• JD, I've added your link (and the warning that comes with the security update) to the article.

  • Personally, I think the thing that is interesting here is not whether or not the vulnerability itself is already patched or not (nice going with the quick turnaround, though!). The thing that's interesting is the _amount of work_ that people are willing to put into discovering the vulnerability in the first place!

    Larry: I found that if you have both IE and Firefox with flash installed, you've got to download the update TWICE -- once with your IE browser, and once more with your Firefox browser. That seems a bit silly to me. As far as I'm concerned, Flash is Flash; whether it's running in IE or Firefox...

  • Larry, please, at least put "0wn" in quotes. Can't stand that word. Speaks of low men.

  • Nathan:  Seriously.  He should have at least gone with "pwnz0r".

  • "I found that if you have both IE and Firefox with flash installed, you've got to download the update TWICE -- once with your IE browser, and once more with your Firefox browser. That seems a bit silly to me. As far as I'm concerned, Flash is Flash; whether it's running in IE or Firefox..."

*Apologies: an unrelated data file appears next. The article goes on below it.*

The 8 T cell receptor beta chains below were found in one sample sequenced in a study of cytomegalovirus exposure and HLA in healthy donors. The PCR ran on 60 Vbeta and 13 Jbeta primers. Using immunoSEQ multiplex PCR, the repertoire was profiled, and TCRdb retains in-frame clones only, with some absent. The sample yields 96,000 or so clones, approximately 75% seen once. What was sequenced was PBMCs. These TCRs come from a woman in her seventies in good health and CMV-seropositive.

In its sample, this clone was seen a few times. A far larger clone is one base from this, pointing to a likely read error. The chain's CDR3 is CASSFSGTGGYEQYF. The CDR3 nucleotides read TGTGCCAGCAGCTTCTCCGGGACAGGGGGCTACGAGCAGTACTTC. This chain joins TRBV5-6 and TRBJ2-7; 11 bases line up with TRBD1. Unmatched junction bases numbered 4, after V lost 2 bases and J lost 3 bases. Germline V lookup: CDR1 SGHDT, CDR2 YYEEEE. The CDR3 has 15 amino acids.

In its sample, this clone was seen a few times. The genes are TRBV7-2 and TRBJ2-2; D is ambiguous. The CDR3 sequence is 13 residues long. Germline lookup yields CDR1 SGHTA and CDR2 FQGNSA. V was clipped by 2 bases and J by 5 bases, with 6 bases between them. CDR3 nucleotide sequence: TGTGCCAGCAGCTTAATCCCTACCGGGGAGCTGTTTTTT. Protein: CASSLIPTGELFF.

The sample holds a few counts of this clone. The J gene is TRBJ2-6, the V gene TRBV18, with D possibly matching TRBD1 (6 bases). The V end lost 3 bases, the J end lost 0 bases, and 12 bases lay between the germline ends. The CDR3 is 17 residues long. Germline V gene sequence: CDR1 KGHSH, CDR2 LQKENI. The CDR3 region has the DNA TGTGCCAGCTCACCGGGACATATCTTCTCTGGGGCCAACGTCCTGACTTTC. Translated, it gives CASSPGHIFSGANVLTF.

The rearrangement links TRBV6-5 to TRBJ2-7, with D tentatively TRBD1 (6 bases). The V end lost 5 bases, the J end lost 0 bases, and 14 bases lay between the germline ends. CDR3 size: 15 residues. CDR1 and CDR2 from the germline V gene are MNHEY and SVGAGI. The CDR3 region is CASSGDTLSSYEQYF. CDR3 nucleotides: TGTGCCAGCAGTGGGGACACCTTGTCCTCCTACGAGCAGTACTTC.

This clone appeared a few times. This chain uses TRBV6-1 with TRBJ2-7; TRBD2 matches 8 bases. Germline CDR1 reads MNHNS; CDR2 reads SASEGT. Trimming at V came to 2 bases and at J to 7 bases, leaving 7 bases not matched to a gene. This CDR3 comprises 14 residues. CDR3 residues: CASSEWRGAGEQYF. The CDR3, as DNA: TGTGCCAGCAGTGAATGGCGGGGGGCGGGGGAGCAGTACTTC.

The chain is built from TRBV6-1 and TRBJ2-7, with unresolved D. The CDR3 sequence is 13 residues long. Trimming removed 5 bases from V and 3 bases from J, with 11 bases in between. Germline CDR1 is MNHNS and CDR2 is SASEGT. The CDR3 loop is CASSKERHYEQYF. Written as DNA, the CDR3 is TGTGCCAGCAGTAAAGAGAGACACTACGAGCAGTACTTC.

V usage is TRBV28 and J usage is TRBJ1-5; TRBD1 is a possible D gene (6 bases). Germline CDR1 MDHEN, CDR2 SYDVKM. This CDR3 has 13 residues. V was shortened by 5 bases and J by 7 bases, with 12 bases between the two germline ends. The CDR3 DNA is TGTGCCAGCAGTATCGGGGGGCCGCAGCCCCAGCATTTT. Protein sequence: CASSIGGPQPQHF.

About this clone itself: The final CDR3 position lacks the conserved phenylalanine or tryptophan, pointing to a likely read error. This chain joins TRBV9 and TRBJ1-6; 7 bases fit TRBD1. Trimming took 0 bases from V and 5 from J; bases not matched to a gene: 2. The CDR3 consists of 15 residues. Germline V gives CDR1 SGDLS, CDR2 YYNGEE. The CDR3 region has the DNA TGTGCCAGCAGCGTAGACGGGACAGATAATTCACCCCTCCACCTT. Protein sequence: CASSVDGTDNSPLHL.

I found out that as well, and it is because Firefox and IE uses different Flash plug-ins

  • Great, now I am just waiting for you to say "Everyone should use SilverLight instead of Flash".

  • Heh. Not the end of the internet, but maybe it would be the end of flash? Bandwidth wasting garbage collector that it is? I suppose that would be asking too much, wouldn't it?

    I yanked the flash plugin out of Firefox a long time ago. It just eats time and cycles in order to put garbage on the screen that I don't need or want. Anyone who makes the functionality of their website dependent upon Flash obviously doesn't want my attention.

  • I haven't had any version of flash installed on my pcs in over eight years so this is a non-issue for me.  Once a month, maybe, I come across a site that won't let me do a thing without flash and makes me sigh because I was marginally interested. Oops, their bad, because I just go elsewhere for whatever I was looking to purchase or view or I do without.

    FYI - If you're too lazy, too "artsy", or too dumb to make your site or your client's work sans flash then you/they lose my (considerable) business... and NO, nothing anyone offers is unique or valuable enough that it can't be done without or found elsewhere so the loss is yours rather than mine.

  • @Markus III:

    Take a look at www.tombraider.com... oops, you can't, you don't have Flash installed :p

    Seriously, we don't need ANOTHER Flash clone because that means people will have to have both of them installed thus doubling the security risk.

    Not to mention they will have to chase two sets of updates.

    I wonder how someone so focused on security as Microsoft could have missed that?